How Can I Prevent Liver Cancer?
Since it's not always clear what causes liver cancer, doctors do not always know how to prevent liver cancer. Even so, you should still avoid known risk factors as much as possible. Below are some ways to avoid risk factors that have been linked to liver cancer:
Avoid cirrhosis by seeking treatment before cirrhosis develops. Make lifestyle changes such as losing weight, not drinking any alcohol, quitting smoking, and taking vitamin D supplements. taking statins has been shown to decrease the risk of developing liver cancer.
Avoid activities that increase the risk of exposure to the hepatitis B virus (HBV) and hepatitis C virus (HCV). These activities include using intravenous drugs, having many sex partners, and handling human blood or fluids without protection. Also, be sure to ask your doctor if you should get the hepatitis B vaccine. If you are at risk for HBV or HCV infection, ask your doctor about getting tested. For people who are infected, drugs are available that can keep the infections in check or even cure�them in some people. This may lower your risk of liver cancer.�
Avoid drinking a lot of alcohol to�reduce your risk of�cirrhosis, a disease of the liver that increases the risk of liver cancer.
Avoid any raw food that may contain the fungus Aspergillus flavus, which releases toxins that can�lead to liver cancer.�
Can I get checked for liver cancer before I have symptoms?
Surveillance tests check for problems before symptoms develop.��There are no routine screening methods used to find liver cancer in people without known risk factors. If you do have risk factors for liver cancer, such as a history of heavy alcohol use, cirrhosis, or HBV or HCV infection,�you should talk with a doctor about undergoing screening tests.�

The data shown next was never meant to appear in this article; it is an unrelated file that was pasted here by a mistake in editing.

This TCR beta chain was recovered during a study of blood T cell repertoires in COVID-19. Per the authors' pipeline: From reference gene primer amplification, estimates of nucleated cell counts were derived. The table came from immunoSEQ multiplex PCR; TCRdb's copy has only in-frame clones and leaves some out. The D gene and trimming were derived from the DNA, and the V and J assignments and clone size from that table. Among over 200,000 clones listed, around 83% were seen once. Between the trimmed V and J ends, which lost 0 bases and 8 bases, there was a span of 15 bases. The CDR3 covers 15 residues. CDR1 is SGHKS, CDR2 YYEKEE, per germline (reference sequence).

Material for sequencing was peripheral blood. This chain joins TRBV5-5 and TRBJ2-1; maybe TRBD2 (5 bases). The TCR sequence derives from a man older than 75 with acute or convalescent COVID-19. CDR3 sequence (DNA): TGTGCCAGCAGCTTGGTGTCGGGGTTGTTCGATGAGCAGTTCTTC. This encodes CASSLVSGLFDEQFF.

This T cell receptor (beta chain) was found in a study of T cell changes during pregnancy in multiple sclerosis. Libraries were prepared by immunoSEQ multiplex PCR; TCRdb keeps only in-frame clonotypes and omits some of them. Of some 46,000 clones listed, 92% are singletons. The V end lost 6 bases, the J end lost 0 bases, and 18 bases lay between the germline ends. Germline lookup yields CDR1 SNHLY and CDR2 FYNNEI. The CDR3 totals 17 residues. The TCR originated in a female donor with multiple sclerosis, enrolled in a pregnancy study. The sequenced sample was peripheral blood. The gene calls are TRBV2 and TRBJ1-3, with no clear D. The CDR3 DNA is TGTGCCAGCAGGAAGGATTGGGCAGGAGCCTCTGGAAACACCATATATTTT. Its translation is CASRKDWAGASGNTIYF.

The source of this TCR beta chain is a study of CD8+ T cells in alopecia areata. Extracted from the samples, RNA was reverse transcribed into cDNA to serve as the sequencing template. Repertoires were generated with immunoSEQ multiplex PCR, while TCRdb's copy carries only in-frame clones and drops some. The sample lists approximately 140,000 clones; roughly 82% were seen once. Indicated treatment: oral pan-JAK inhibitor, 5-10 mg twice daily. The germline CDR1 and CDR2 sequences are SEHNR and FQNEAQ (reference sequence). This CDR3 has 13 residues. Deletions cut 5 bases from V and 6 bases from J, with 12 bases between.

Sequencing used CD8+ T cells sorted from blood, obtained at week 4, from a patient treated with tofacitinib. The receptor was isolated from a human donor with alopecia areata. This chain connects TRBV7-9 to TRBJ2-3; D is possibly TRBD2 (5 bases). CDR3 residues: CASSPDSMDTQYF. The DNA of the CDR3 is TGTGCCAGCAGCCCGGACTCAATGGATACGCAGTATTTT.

People who have cirrhosis of the liver should be closely monitored for liver cancer. This may include repeated surveillance blood tests for alpha-fetoprotein (AFP). Ultrasound exams of the liver, and then MRI or CT, are used to diagnose liver cancer.
AFP is a protein in the blood that typically decreases after birth. Increased levels of AFP have been linked to certain liver diseases, including liver cancers. Keep in mind, though, that not all types of liver cancer cause an elevation in AFP. Also, in some instances,�AFP levels�do not increase until the liver cancer has already spread to other sites in the body. For these reasons, this test is not always a good one for predicting liver cancer at a stage when it can still be treated easily.
Ultrasound imaging of the liver that is done on a regular basis may also be used by doctors to try to find liver cancer before it causes symptoms. An ultrasound machine uses sound waves to create pictures of the internal organs, including the liver. These pictures can help doctors find tumors in the liver that they may not have otherwise known were there. Doctors should perform liver ultrasounds every 6 months for surveillance for liver cancer in people that are at risk for the disease. However, ultrasound of the liver is not a good tool in obese people.�